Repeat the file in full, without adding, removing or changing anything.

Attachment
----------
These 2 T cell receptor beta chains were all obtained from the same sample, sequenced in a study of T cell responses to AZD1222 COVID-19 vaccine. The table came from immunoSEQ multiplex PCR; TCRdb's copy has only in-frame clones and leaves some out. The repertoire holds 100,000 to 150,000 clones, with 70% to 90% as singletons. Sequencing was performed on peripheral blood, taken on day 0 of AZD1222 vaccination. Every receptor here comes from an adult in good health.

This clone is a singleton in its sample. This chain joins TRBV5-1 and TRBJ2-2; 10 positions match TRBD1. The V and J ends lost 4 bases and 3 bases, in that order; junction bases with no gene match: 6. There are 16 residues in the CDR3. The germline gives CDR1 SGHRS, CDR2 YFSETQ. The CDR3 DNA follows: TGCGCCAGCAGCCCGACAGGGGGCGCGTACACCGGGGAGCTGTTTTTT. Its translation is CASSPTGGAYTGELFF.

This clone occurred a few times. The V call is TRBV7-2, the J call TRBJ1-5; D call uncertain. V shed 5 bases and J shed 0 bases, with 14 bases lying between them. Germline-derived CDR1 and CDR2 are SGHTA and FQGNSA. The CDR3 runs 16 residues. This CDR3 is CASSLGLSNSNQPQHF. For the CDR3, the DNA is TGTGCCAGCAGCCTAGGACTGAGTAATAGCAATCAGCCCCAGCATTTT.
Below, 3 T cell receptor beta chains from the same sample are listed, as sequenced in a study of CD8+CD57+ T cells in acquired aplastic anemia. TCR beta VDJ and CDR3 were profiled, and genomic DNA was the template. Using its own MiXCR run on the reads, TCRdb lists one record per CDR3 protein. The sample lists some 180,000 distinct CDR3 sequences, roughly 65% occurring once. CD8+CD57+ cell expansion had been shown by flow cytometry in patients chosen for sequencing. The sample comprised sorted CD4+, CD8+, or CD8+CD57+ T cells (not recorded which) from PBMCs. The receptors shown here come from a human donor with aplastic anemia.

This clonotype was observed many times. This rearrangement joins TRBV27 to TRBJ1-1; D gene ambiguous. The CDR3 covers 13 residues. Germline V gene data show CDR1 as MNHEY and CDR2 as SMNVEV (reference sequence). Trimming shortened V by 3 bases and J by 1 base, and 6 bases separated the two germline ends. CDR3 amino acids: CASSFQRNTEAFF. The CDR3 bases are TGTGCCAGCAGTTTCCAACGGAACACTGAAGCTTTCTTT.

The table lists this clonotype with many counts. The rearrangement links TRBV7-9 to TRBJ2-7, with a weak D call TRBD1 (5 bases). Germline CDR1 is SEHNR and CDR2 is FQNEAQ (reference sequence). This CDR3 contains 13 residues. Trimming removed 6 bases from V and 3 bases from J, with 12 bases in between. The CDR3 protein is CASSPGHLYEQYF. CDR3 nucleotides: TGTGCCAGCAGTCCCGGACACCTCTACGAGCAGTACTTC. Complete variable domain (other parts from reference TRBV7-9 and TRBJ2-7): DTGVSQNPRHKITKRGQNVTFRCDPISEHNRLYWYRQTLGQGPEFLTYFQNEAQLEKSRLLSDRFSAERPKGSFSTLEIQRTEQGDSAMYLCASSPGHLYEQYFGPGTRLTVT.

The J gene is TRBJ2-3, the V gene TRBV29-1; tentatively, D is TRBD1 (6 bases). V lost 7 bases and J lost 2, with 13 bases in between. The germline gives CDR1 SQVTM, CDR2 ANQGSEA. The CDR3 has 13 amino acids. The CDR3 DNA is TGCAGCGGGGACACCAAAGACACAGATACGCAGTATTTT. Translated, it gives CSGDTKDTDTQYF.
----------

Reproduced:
These 2 T cell receptor beta chains were all obtained from the same sample, sequenced in a study of T cell responses to AZD1222 COVID-19 vaccine. The table came from immunoSEQ multiplex PCR; TCRdb's copy has only in-frame clones and leaves some out. The repertoire holds 100,000 to 150,000 clones, with 70% to 90% as singletons. Sequencing was performed on peripheral blood, taken on day 0 of AZD1222 vaccination. Every receptor here comes from an adult in good health.

This clone is a singleton in its sample. This chain joins TRBV5-1 and TRBJ2-2; 10 positions match TRBD1. The V and J ends lost 4 bases and 3 bases, in that order; junction bases with no gene match: 6. There are 16 residues in the CDR3. The germline gives CDR1 SGHRS, CDR2 YFSETQ. The CDR3 DNA follows: TGCGCCAGCAGCCCGACAGGGGGCGCGTACACCGGGGAGCTGTTTTTT. Its translation is CASSPTGGAYTGELFF.

This clone occurred a few times. The V call is TRBV7-2, the J call TRBJ1-5; D call uncertain. V shed 5 bases and J shed 0 bases, with 14 bases lying between them. Germline-derived CDR1 and CDR2 are SGHTA and FQGNSA. The CDR3 runs 16 residues. This CDR3 is CASSLGLSNSNQPQHF. For the CDR3, the DNA is TGTGCCAGCAGCCTAGGACTGAGTAATAGCAATCAGCCCCAGCATTTT.
Below, 3 T cell receptor beta chains from the same sample are listed, as sequenced in a study of CD8+CD57+ T cells in acquired aplastic anemia. TCR beta VDJ and CDR3 were profiled, and genomic DNA was the template. Using its own MiXCR run on the reads, TCRdb lists one record per CDR3 protein. The sample lists some 180,000 distinct CDR3 sequences, roughly 65% occurring once. CD8+CD57+ cell expansion had been shown by flow cytometry in patients chosen for sequencing. The sample comprised sorted CD4+, CD8+, or CD8+CD57+ T cells (not recorded which) from PBMCs. The receptors shown here come from a human donor with aplastic anemia.

This clonotype was observed many times. This rearrangement joins TRBV27 to TRBJ1-1; D gene ambiguous. The CDR3 covers 13 residues. Germline V gene data show CDR1 as MNHEY and CDR2 as SMNVEV (reference sequence). Trimming shortened V by 3 bases and J by 1 base, and 6 bases separated the two germline ends. CDR3 amino acids: CASSFQRNTEAFF. The CDR3 bases are TGTGCCAGCAGTTTCCAACGGAACACTGAAGCTTTCTTT.

The table lists this clonotype with many counts. The rearrangement links TRBV7-9 to TRBJ2-7, with a weak D call TRBD1 (5 bases). Germline CDR1 is SEHNR and CDR2 is FQNEAQ (reference sequence). This CDR3 contains 13 residues. Trimming removed 6 bases from V and 3 bases from J, with 12 bases in between. The CDR3 protein is CASSPGHLYEQYF. CDR3 nucleotides: TGTGCCAGCAGTCCCGGACACCTCTACGAGCAGTACTTC. Complete variable domain (other parts from reference TRBV7-9 and TRBJ2-7): DTGVSQNPRHKITKRGQNVTFRCDPISEHNRLYWYRQTLGQGPEFLTYFQNEAQLEKSRLLSDRFSAERPKGSFSTLEIQRTEQGDSAMYLCASSPGHLYEQYFGPGTRLTVT.

The J gene is TRBJ2-3, the V gene TRBV29-1; tentatively, D is TRBD1 (6 bases). V lost 7 bases and J lost 2, with 13 bases in between. The germline gives CDR1 SQVTM, CDR2 ANQGSEA. The CDR3 has 13 amino acids. The CDR3 DNA is TGCAGCGGGGACACCAAAGACACAGATACGCAGTATTTT. Translated, it gives CSGDTKDTDTQYF.